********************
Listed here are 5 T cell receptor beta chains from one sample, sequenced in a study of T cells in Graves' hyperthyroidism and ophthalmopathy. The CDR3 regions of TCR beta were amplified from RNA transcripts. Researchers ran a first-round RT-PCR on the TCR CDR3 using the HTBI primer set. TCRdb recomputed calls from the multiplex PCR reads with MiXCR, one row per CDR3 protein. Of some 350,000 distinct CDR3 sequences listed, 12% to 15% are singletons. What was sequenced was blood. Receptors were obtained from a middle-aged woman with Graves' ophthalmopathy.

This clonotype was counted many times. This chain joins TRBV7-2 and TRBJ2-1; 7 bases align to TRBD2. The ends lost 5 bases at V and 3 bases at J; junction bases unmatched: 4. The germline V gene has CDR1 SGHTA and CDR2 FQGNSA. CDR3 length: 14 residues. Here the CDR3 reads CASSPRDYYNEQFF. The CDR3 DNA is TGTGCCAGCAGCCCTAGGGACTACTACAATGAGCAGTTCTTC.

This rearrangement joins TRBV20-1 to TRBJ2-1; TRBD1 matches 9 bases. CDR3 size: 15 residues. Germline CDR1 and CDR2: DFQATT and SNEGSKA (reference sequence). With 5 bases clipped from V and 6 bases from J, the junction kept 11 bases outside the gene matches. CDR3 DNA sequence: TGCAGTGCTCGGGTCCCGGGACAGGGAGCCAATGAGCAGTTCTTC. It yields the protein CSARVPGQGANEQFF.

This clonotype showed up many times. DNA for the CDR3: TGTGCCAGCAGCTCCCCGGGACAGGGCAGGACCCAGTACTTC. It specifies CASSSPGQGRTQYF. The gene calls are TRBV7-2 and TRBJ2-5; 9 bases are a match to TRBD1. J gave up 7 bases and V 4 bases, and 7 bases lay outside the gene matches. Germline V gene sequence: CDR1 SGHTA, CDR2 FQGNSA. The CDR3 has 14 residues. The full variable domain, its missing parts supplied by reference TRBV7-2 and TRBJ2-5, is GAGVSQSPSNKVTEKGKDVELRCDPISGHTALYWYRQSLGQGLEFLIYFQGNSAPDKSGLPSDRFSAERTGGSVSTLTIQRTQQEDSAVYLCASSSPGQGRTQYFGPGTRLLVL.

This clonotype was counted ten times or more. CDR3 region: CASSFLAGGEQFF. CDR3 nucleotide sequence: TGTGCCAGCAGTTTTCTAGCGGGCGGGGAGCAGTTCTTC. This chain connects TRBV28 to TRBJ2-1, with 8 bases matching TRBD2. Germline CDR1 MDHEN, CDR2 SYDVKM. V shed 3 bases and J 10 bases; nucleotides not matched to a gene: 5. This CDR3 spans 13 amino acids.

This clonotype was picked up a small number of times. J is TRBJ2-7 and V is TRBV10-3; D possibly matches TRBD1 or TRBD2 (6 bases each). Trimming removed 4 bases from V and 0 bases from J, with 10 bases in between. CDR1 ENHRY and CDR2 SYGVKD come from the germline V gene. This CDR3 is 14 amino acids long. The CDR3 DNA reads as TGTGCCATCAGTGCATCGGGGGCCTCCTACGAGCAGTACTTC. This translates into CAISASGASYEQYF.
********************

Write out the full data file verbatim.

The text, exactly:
Listed here are 5 T cell receptor beta chains from one sample, sequenced in a study of T cells in Graves' hyperthyroidism and ophthalmopathy. The CDR3 regions of TCR beta were amplified from RNA transcripts. Researchers ran a first-round RT-PCR on the TCR CDR3 using the HTBI primer set. TCRdb recomputed calls from the multiplex PCR reads with MiXCR, one row per CDR3 protein. Of some 350,000 distinct CDR3 sequences listed, 12% to 15% are singletons. What was sequenced was blood. Receptors were obtained from a middle-aged woman with Graves' ophthalmopathy.

This clonotype was counted many times. This chain joins TRBV7-2 and TRBJ2-1; 7 bases align to TRBD2. The ends lost 5 bases at V and 3 bases at J; junction bases unmatched: 4. The germline V gene has CDR1 SGHTA and CDR2 FQGNSA. CDR3 length: 14 residues. Here the CDR3 reads CASSPRDYYNEQFF. The CDR3 DNA is TGTGCCAGCAGCCCTAGGGACTACTACAATGAGCAGTTCTTC.

This rearrangement joins TRBV20-1 to TRBJ2-1; TRBD1 matches 9 bases. CDR3 size: 15 residues. Germline CDR1 and CDR2: DFQATT and SNEGSKA (reference sequence). With 5 bases clipped from V and 6 bases from J, the junction kept 11 bases outside the gene matches. CDR3 DNA sequence: TGCAGTGCTCGGGTCCCGGGACAGGGAGCCAATGAGCAGTTCTTC. It yields the protein CSARVPGQGANEQFF.

This clonotype showed up many times. DNA for the CDR3: TGTGCCAGCAGCTCCCCGGGACAGGGCAGGACCCAGTACTTC. It specifies CASSSPGQGRTQYF. The gene calls are TRBV7-2 and TRBJ2-5; 9 bases are a match to TRBD1. J gave up 7 bases and V 4 bases, and 7 bases lay outside the gene matches. Germline V gene sequence: CDR1 SGHTA, CDR2 FQGNSA. The CDR3 has 14 residues. The full variable domain, its missing parts supplied by reference TRBV7-2 and TRBJ2-5, is GAGVSQSPSNKVTEKGKDVELRCDPISGHTALYWYRQSLGQGLEFLIYFQGNSAPDKSGLPSDRFSAERTGGSVSTLTIQRTQQEDSAVYLCASSSPGQGRTQYFGPGTRLLVL.

This clonotype was counted ten times or more. CDR3 region: CASSFLAGGEQFF. CDR3 nucleotide sequence: TGTGCCAGCAGTTTTCTAGCGGGCGGGGAGCAGTTCTTC. This chain connects TRBV28 to TRBJ2-1, with 8 bases matching TRBD2. Germline CDR1 MDHEN, CDR2 SYDVKM. V shed 3 bases and J 10 bases; nucleotides not matched to a gene: 5. This CDR3 spans 13 amino acids.

This clonotype was picked up a small number of times. J is TRBJ2-7 and V is TRBV10-3; D possibly matches TRBD1 or TRBD2 (6 bases each). Trimming removed 4 bases from V and 0 bases from J, with 10 bases in between. CDR1 ENHRY and CDR2 SYGVKD come from the germline V gene. This CDR3 is 14 amino acids long. The CDR3 DNA reads as TGTGCCATCAGTGCATCGGGGGCCTCCTACGAGCAGTACTTC. This translates into CAISASGASYEQYF.